About 60% of the energy that you put gets lost in the process.
Alternatively, you could use the same energy to directly charge a lithium-ion-battery that powers the motor. Here only 20% of the energy is wasted in the process.
Now let’s know about bigger vehicles like trucks. Batteries are getting stronger and require much less charging time. According to this study, which requires payment for access, has found that battery-electric trucks could dominate the market in the future.
Even Green Hydrogen is not the solution for everything, it is going to help in some cases but not in everything.
Chris Jackson says, A lot of effort, time and momentum has been built around the hydrogen. And green hydrogen companies must fulfill and show that momentum between 2022 to 2026.
The most optimistic scenario is that hydrogen can fulfill 20% of our energy needs till 2050.
On this, Meredith Annex says, we need to hit the goals with green hydrogen within this decade, otherwise we won’t be able to achieve our climate goals.
All of the above information is given in the following video. You can watch the video if you prefer visual content.
What Do We Learn From All This?
Blue Hydrogen is not the only solution for all of our planet’s energy needs. Here are three major steps that we can take to achieve the zero emission as soon as possible.
1. Figure out the ways to decrease the amount of carbon emissions.
2. Grey and Blue Hydrogen’s cause more problems than a solution, Their production must be stopped.
3. Focus on decreasing the renewable energy production cost at fastest possible rate.
4. Utilize Green Hydrogen where it’s most efficient. Not everywhere.
Now let’s break down these four points even further.
1. Figure out the ways to decrease the amount of carbon emissions.
The Problem is With The Utilization of Things That Happen on a Daily Basis
Here are the things that contribute to carbon emission. Governments should work with experts in each industry and find solutions to reduce the carbon emission in each sector.
I’ll try my best and find solutions for each industry and suggest them below.
We should strive for the maximum output to reduce emissions from such industries. But even if we can reduce emissions produced by any industry by 0.01%, go for it. Make the change.
– Electricity & heat (24.9%)
– Industry (14.7%)
– Transportation (14.3%)
– Other fuel combustion (8.6%)
– Fugitive emissions (4%)
Land-use change (12.2%)
Industrial processes (4.3%)
Road transport (10.5%)
Air transport (1.7% )
Other transport (2.5%)
Fuel and power for residential buildings (10.2%)
Fuel and power for commercial buildings (6.3%)
Unallocated fuel combustion (3.8%)
Iron and steel production (4%)
Aluminum and non-ferrous metals production (1.2%)
Machinery production (1%)
Pulp, paper, and printing (1.1%)
Food and tobacco industries (1.0%)
Chemicals production (4.1%)
Cement production (5.0%)
Other industries (7.0%)
Transmission and distribution losses (2.2%)
Coal mining (1.3%)
Oil and gas production (6.4%)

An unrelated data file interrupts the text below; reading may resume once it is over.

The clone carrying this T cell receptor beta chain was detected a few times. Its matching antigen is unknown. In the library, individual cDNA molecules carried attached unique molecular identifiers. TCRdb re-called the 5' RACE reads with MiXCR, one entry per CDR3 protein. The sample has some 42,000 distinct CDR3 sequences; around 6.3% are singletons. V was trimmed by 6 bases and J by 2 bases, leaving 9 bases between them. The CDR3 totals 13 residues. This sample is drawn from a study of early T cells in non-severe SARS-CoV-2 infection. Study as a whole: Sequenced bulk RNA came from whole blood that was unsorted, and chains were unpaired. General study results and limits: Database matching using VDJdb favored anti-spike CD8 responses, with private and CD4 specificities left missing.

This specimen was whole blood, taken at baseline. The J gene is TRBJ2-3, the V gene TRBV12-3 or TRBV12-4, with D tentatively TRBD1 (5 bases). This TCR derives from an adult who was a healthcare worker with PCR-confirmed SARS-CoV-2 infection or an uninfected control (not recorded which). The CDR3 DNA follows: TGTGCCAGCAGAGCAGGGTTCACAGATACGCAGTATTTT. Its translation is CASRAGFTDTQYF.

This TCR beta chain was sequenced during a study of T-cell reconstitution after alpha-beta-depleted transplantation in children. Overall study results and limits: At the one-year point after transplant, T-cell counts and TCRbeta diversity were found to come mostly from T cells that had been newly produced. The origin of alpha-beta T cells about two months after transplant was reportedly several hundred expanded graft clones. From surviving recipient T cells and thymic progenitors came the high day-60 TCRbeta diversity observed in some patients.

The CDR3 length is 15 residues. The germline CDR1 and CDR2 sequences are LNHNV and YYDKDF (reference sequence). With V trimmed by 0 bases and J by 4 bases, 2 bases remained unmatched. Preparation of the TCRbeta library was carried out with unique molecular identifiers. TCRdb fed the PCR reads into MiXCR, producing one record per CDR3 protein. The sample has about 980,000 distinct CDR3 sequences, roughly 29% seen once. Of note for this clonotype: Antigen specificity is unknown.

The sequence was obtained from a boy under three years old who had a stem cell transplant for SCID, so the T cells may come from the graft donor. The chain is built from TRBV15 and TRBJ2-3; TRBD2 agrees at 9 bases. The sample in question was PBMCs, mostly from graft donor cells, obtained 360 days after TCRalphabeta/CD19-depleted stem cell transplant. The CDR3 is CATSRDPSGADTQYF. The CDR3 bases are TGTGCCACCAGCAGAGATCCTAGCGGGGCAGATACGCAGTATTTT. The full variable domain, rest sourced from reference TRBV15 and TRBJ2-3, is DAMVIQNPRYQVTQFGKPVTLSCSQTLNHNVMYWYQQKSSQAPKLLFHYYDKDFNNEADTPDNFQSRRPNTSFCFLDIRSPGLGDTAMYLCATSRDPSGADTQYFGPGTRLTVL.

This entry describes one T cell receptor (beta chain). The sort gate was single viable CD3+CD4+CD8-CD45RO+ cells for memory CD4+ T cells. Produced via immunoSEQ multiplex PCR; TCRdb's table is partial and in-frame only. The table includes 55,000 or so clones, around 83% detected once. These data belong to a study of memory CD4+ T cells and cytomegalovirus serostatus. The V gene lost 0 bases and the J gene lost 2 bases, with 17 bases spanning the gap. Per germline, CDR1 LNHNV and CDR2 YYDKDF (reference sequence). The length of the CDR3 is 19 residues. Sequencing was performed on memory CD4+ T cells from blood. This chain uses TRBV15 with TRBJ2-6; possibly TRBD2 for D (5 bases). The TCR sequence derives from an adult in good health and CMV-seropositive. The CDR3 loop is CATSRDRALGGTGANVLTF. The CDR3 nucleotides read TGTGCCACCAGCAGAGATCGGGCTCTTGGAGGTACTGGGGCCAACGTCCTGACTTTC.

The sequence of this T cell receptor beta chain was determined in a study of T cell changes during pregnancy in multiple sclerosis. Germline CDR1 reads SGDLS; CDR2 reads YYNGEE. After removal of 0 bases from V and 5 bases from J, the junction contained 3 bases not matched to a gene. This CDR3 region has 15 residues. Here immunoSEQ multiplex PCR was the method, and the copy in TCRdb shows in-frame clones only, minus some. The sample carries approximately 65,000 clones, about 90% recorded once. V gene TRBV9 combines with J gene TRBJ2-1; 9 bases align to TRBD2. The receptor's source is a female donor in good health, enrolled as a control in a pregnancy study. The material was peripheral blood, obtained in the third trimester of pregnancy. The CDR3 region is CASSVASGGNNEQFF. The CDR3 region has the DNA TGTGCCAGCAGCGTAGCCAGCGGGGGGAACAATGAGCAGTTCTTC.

Harvest and land management (1.3%)
Agricultural energy use (1.4%)
Agricultural soils (5.2%)
Livestock and manure (5.4%)
Rice cultivation (1.5%)
Other cultivation (1.7%)
Landfill of waste (1.7%)
Wastewater and other waste (1.5%)
We need to figure out how we can reduce emissions in each sector that contributes to it. And how can we utilize the emission outcome and turn it into green energy?
Find alternatives to the things that produce emissions, Reduce their production.
Solution Number One: Aluminum Over Steel
According to the Aluminum Extruders Council, aluminum produces fewer carbon emissions than steel.
Drive Aluminum also suggests the same in detail.
Use Aluminum instead of Steel.
Like governments should promote the use of aluminum instead of steel. Convince the steel manufacturing companies to convert to aluminum manufacturing companies. Recycle as much aluminum as possible.
Advice and suggest companies like Coca-Cola and Pepsi, reduce the use of aluminum cans and use glass or other environment-friendly materials instead. Then more aluminum will be available for the automotive industry if they can’t get enough aluminum. Because carbon emissions from transportation are too much.
Produce and Save aluminum, recycle it, and utilize it as a substitute for steel.
The issue is aluminum production is more expensive than steel. But there are solutions available for that too.
Here are seven ways to reduce the aluminum cost-effectively by Brightstar Aluminum Machinery
1. Reduce the defects in aluminum profiles
2. Reduce Non-Extrusion cycle time
3. Downtime (Operation interruption)
4. Extrusion Speed
5. Using a porous die
6. Reduce scrap rate and increase production efficiency and qualification ration
7. Using automated and advanced production equipment
You can read the explanation of each point here.
To Be Continued…..
I am a single person working on the project. I’ll update the articles according to my time availability.
Upcoming Content in This Article
More Solutions about reducing carbon emissions.
Solutions about cutting down the cost of renewable energy as soon as possible.
Is the decision of EU’s about applying more tax viable or essential?
Featured Image Inspired by iStock Collection
Base Forest Image by Unsplash
Electricity Must Not Be Free For Anyone! Here’s Why!
1 Answer: Make people capable, so that they are able to pay the bills. Improve education system and their lifestyle.
2 Answer: Electricity isn’t generated for free. So it must be paid at a reasonable cost.
Rest, I think government can also do the job of creation and distribution. Keeping certain things in the hands of government, would be good. In a certain way, that electricity does not go in the hands of private organizations completely.
And public should not face any hike in electricity prices. Maintaining the balance between privatization, and government owned electricity is a must.
But if the government can do the overall job efficiently, which they should do. Then we don’t need to give electricity into the hands of private organizations.
Plus, making people capable of paying the bills would raise our economy. If we’ll give everything or even certain things for free, that would open the path of laziness to people.
No doubt, private organizations would do a great job in this department. But I believe the government is more than capable to handle this sector, and they must keep it under their control.
Do not give electricity for free. Make people capable to pay the bills. Governments should handle everything effectively and efficiently. I think these are the ways to go.